Lecture 1: Introduction to Articial Intelligence
Dr. Roman V Belavkin
BIS3226
Contents
1 Problems in AI and Related Areas
1
2 Questions about Intelligence
2
3 Applications of AI
3
References
3
1
Problems in AI and Related Areas
What is AI?
.science and e
Lecture 9: Linear Models
Dr. Roman V Belavkin
BIS3226
Contents
1 Introduction to Modelling
1
2 Linear Functions of One Variable
2
3 Choosing a Model
5
4 Mean-Square Linear Regression
6
1
Introduction to Modelling
What is a Model?
The word model comes fro
Lecture 10: Multilinear Regression
Dr. Roman V Belavkin
BIS3226
Contents
1 Multivariate Data and Models
1
2 Linear Functions of Multiple Variable
3
3 Example: Credit Score Model
5
4 Conclusions
7
1
Multivariate Data and Models
Data-Driven Models
If there
Questions 14:
Case-Based Reasoning
Roman Belavkin
Middlesex University
Question 1
Briey describe the main principles of a case-based reasoning (CBR) expert
system, its operation process and possible dierences in implementation.
Answer:
A CBR system uses
Questions 15:
Genetic Algorithms
Roman Belavkin
Middlesex University
Question 1
Give an example of combinatorial problem. What is the most dicult in
solving these problems?
Answer: One classical example is the Travelling Salesman problem (TSP),
described
Lecture 2s: Elements of Order Theory
Dr. Roman V Belavkin
BIS3226
Binary Relation
Denition 1 (Binary Relation). on set A is any subset R A A.
Notation (a, b) R or aRb means a is related to b.
Example 2. Let A = cfw_, , be three students, and let likes an
Lecture 2: Choice and Optimisation
Dr. Roman V Belavkin
BIS3226
Contents
1 Choice and Preference Relation
1
2 Utility Function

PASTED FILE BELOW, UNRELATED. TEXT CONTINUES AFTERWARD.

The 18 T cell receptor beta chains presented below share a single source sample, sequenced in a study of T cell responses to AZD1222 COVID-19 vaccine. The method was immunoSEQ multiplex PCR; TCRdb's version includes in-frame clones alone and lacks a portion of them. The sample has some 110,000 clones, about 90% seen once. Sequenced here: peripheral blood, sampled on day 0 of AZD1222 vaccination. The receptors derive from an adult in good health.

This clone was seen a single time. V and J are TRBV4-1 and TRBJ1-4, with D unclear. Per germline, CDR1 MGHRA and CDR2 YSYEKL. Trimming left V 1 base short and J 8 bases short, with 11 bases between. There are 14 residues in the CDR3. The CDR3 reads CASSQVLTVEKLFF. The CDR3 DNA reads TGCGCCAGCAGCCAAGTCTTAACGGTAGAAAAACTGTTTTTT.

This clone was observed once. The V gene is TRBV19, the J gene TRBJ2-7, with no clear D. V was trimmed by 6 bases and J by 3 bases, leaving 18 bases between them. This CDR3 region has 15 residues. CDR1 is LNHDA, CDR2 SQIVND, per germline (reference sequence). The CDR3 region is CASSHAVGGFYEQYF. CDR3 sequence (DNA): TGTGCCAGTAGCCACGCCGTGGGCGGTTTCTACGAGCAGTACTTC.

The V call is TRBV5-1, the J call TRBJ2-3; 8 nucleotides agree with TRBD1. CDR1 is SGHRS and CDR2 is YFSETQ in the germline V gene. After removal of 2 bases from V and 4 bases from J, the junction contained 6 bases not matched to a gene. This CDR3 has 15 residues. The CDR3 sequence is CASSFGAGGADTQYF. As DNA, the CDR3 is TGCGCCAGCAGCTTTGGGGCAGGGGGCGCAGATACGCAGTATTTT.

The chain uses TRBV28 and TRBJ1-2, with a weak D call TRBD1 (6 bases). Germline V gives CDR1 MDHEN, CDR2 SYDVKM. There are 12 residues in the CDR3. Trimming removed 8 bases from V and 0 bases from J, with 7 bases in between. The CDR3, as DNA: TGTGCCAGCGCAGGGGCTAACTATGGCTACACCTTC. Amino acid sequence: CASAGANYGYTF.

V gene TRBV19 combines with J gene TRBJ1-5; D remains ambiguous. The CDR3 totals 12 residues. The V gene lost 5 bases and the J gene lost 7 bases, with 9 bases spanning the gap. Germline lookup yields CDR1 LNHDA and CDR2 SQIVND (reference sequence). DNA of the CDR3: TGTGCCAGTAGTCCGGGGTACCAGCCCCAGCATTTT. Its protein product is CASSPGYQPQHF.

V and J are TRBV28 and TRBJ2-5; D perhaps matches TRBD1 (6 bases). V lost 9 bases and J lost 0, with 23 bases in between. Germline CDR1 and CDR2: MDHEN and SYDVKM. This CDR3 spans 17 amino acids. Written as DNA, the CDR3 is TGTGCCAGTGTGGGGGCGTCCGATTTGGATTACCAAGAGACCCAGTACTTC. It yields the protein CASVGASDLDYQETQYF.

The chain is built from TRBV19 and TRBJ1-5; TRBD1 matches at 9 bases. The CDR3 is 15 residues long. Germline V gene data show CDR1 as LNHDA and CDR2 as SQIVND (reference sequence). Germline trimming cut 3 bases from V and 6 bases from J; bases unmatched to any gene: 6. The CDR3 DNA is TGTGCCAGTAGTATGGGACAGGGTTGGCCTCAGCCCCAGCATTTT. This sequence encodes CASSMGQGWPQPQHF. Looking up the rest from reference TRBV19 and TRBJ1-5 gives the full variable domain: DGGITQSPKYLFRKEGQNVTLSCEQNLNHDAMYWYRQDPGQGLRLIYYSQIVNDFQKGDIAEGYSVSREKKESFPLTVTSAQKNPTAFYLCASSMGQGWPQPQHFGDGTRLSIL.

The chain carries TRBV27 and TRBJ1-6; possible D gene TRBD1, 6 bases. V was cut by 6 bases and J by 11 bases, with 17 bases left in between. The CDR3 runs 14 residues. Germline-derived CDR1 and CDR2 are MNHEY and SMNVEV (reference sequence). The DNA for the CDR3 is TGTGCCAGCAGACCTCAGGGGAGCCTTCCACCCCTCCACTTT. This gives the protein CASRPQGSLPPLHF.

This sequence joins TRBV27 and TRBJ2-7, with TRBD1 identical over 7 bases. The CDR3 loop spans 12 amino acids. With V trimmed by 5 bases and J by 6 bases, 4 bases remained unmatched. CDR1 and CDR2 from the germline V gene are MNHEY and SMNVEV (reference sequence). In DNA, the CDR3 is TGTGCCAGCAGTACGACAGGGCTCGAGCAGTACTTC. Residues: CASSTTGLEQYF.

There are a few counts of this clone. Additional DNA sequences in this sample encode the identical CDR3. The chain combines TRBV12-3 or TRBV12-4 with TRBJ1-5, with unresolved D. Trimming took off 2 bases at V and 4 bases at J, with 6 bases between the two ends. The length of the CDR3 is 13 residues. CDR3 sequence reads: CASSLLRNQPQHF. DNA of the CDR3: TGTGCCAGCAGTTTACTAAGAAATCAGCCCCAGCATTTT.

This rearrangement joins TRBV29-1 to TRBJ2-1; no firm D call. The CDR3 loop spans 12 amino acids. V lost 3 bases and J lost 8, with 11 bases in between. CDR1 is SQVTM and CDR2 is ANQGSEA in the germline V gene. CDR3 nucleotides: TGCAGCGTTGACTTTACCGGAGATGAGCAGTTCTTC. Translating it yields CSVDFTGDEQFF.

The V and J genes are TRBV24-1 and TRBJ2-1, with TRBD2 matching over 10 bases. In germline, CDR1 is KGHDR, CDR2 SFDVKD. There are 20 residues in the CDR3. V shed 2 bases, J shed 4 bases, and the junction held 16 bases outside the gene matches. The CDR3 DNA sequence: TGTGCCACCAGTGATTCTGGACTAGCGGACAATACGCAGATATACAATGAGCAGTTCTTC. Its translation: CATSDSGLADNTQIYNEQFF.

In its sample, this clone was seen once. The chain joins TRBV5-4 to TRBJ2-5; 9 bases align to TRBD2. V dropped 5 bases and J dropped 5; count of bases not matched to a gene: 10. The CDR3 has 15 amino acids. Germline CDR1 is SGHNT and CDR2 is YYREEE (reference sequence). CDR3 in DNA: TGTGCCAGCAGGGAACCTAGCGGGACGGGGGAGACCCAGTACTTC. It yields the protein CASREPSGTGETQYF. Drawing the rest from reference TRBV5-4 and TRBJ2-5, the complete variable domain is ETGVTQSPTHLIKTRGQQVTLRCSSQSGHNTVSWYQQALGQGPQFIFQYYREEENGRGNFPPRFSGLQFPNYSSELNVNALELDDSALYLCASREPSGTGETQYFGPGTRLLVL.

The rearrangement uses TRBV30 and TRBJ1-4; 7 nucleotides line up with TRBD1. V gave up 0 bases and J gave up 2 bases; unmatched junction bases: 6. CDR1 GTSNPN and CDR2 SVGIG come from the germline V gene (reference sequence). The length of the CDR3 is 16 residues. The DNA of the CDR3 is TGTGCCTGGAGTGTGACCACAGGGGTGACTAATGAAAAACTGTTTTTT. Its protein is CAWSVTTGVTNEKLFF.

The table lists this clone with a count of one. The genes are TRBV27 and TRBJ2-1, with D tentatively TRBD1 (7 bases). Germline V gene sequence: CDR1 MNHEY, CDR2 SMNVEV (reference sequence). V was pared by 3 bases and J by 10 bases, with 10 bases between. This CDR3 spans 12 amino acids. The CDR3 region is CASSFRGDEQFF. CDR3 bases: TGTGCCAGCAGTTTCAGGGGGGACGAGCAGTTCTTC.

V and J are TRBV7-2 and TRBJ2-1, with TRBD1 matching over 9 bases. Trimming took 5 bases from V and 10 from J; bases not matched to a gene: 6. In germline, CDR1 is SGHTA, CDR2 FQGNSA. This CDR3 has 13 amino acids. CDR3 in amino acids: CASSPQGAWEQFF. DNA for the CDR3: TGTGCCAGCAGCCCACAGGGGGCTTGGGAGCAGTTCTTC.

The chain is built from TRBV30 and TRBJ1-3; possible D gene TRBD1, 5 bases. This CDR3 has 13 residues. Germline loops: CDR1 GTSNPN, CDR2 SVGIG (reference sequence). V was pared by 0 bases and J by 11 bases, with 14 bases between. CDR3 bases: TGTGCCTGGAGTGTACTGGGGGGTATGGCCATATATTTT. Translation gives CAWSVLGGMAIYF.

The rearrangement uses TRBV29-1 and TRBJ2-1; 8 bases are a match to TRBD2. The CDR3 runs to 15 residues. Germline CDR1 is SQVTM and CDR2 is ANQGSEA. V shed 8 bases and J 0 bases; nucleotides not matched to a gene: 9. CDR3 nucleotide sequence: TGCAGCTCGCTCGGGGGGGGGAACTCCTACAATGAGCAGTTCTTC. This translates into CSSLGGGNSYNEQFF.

4
3 Multicriteria Decision Making
5
4 Types and Phases of Decisions
7
References
7
1
Choice and Preference Relation
AI and Decis
Lecture 7: Expectation and Correlation
Dr. Roman V Belavkin
BIS3226
Contents
1 Databases and Random Variables
1
2 Measures of Location
2
3 Measures of Dispersion
2
4 Correlation
4
1
Databases and Random Variables
Databases and Random Variables
Case:
Age
G
Lecture 5: Knowledge Representation
Dr. Roman V Belavkin
BIS3226
Contents
1 Introduction to KR
1
2 Types of KR
2
3 Knowledge Synthesis and Engineering
3
1
Introduction to KR
Human Knowledge
Human knowledge is encoded and communicated in a natural languag
Lecture 1s: Elements of Set Theory
Dr. Roman V Belavkin
BIS3226
Contents
1 Sets and Operations on Sets
1
2 Correspondences and Mappings between Sets
3
The bishop gave monkey the banana.
only
Only the bishop gave the monkey the banana.
The only bishop gave
Lecture 6: Uncertainty and Information
Dr. Roman V Belavkin
BIS3226
Contents
1 Introduction
1
2 What is probability?
2
3 Conditional Probability and Independence
4
4 Uncertainty and Information
6
1
Introduction
Sources of Uncertainty
Complexity : the numb
Lecture 4: Search
Dr. Roman V Belavkin
BIS3226
Contents
1 Introduction to Section Problems
1
2 Types and Examples of Search Strategies
3
3 Search in Rule-Based Systems
5
1
Introduction to Section Problems
A Simple Search Problem
Problem 1 (Choice). Choose
Lecture 3: Logic and Rule-Based Reasoning
Dr. Roman V Belavkin
BIS3226
Contents
1 Introduction to Production Systems
1
2 Elements of Boolean Logic
2
3 Problem Solving
5
4 Development and Operation of ES
6
5 Discussion
9
1
Introduction to Production System
Lecture 14: Case-Based Reasoning
Dr. Roman V Belavkin
BIS3226
Contents
1 Case-Based Reasoning
1
2 Operation of CBR Systems
3
3 Discussion, Examples and Applications
4
1
Case-Based Reasoning
Case-Based Reasoning Systems
Instead of facts and rules, CBR sys